Annual Reports

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  • 10-K (Mar 15, 2013)
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  • 10-K (Mar 15, 2011)
  • 10-K (Mar 16, 2010)
  • 10-K (Mar 13, 2009)

 
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Lionbridge Technologies 10-K 2011
FORM 10-K
Table of Contents

 

 

UNITED STATES

SECURITIES AND EXCHANGE COMMISSION

Washington, D.C. 20549

 

 

Form 10-K

 

x ANNUAL REPORT PURSUANT TO SECTION 13 OR 15(d) OF THE SECURITIES EXCHANGE ACT OF 1934

For the fiscal year ended: December 31, 2010

 

¨ TRANSITION REPORT PURSUANT TO SECTION 13 OR 15(d) OF THE SECURITIES EXCHANGE ACT OF 1934

Commission File Number 000-26933

LIONBRIDGE TECHNOLOGIES, INC.

(Exact Name of registrant as specified in its charter)

 

DELAWARE   04-3398462
(State or other jurisdiction of
incorporation or organization)
  (I.R.S. Employer
Identification Number)
1050 Winter Street, Waltham, MA   02451
(Address of principal executive offices)   (Zip Code)

Registrant’s telephone number, including area code: (781) 434-6000

Securities to be registered pursuant to Section 12(b) of the Act:

 

Title of Each Class

 

Name of Exchange on Which Registered

Common Stock, par value, $.01 per share

  The Nasdaq Stock Market LLC
  (Nasdaq Global Market)

Securities to be registered pursuant to Section 12(g) of the Act:

None

Indicate by check mark if the registrant is a well-known seasoned issuer, as defined in Rule 405 of the Securities Act.    Yes  ¨    No  x

Indicate by check mark if the registrant is not required to file reports pursuant to Section 13 or Section 15(d) of the Act.    Yes  ¨    No  x

Indicate by check mark whether the registrant (1) has filed all reports required to be filed by Section 13 or 15(d) of the Securities Exchange Act of 1934 during the preceding 12 months (or for such shorter period that the registrant was required to file such reports), and (2) has been subject to such filing requirements for the past 90 days.    Yes  x    No  ¨

Indicate by check mark whether the registrant has submitted electronically and posted on its corporate Web site, if any, every Interactive Data File required to be submitted and posted pursuant to Rule 405 of Regulation S-T (§ 232.405 of this chapter) during the preceding 12 months (or for such shorter period that the registrant was required to submit and post such files).    Yes  ¨    No  ¨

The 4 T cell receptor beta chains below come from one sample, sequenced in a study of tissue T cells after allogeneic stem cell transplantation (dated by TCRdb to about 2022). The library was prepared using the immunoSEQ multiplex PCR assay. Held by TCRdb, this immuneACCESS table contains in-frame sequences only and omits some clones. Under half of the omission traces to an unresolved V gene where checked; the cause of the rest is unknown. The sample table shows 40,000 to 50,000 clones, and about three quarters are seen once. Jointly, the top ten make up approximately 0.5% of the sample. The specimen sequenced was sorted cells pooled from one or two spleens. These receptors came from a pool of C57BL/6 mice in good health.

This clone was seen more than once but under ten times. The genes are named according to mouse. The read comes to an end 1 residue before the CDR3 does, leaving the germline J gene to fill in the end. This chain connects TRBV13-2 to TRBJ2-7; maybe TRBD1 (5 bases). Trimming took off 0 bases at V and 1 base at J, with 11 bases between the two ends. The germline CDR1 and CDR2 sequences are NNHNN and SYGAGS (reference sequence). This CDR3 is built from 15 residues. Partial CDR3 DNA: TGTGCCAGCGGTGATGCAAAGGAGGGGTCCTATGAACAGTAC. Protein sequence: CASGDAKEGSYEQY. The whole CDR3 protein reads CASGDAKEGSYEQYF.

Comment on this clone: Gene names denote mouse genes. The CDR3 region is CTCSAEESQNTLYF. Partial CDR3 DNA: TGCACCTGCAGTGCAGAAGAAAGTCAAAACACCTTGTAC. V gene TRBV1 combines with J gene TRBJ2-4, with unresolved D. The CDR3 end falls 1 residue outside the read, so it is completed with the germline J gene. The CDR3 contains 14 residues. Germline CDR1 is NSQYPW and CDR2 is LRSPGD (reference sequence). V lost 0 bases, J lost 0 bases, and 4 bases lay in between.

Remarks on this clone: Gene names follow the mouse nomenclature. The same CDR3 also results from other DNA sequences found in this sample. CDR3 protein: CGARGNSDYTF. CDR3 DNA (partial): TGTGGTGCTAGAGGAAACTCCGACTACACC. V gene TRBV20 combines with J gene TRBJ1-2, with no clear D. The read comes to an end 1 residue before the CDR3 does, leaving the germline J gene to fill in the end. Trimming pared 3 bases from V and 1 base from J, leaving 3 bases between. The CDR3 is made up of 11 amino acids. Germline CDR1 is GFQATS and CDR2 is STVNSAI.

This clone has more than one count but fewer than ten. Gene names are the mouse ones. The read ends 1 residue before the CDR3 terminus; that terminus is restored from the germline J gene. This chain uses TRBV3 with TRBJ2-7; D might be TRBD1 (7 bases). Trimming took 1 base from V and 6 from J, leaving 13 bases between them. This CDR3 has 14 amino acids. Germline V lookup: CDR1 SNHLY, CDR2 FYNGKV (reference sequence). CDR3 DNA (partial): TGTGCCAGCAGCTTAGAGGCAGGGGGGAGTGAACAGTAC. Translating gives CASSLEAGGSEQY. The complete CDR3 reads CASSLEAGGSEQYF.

Indicate by check mark if disclosure of delinquent filers pursuant to Item 405 of Regulation S-K is not contained herein, and will not be contained, to the best of registrant’s knowledge, in definitive proxy or information statements incorporated by reference in Part III of this Form 10-K or any amendment to this Form 10-K.  ¨

Indicate by check mark whether the registrant is a large accelerated filer, an accelerated filer, or a non-accelerated filer or a smaller reporting company. See definition of “accelerated filer and large accelerated filer” and “smaller reporting company” in Rule 12b-2 of the Exchange Act (Check one):

Large accelerated filer  ¨            Accelerated filer  x

Non-accelerated filer  ¨    (Do not check if small reporting company)  ¨    Smaller reporting company  ¨

Indicate by check mark whether the registrant is a shell company (as defined in rule 12b-2 of the Exchange Act).    Yes  ¨    No  x

The aggregate market value of the voting stock held by non-affiliates of the registrant, as of June 30, 2010, was approximately $249.2 million (based on the closing price of the registrant’s Common Stock on June 30, 2010, of $4.57 per share).

The number of shares outstanding of the registrant’s $.01 par value Common Stock as of February 28, 2011 was 61,578,027.

DOCUMENTS INCORPORATED BY REFERENCE

Lionbridge intends to file a proxy statement pursuant to Regulation 14A within 120 days of the end of the fiscal year ended December 31, 2010. Portions of such proxy statement are incorporated by reference into Part III of this Report.

 

 

 


Table of Contents

ANNUAL REPORT ON FORM 10-K

YEAR ENDED DECEMBER 31, 2010

TABLE OF CONTENTS

 

          Page
No.
 

Part I

  

Item 1.

   Business      3   
Item 1A.    Risk Factors      10   
Item 1B.    Unresolved Staff Comments      22   
Item 2.    Properties      22   
Item 3.    Legal Proceedings      22   
Item 4.    Reserved      23   

Part II

     

Item 5.

  

Market for Registrant’s Common Equity, Related Stockholder Matters and Issuer Purchases of Equity Securities

     24   
Item 6.    Selected Financial Data      26   
Item 7.    Management’s Discussion and Analysis of Financial Condition and Results of Operations      28   
Item 7A.    Quantitative and Qualitative Disclosures About Market Risk      49   
Item 8.    Financial Statements and Supplementary Data      50   
Item 9.    Changes in and Disagreements with Accountants on Accounting and Financial Disclosure      50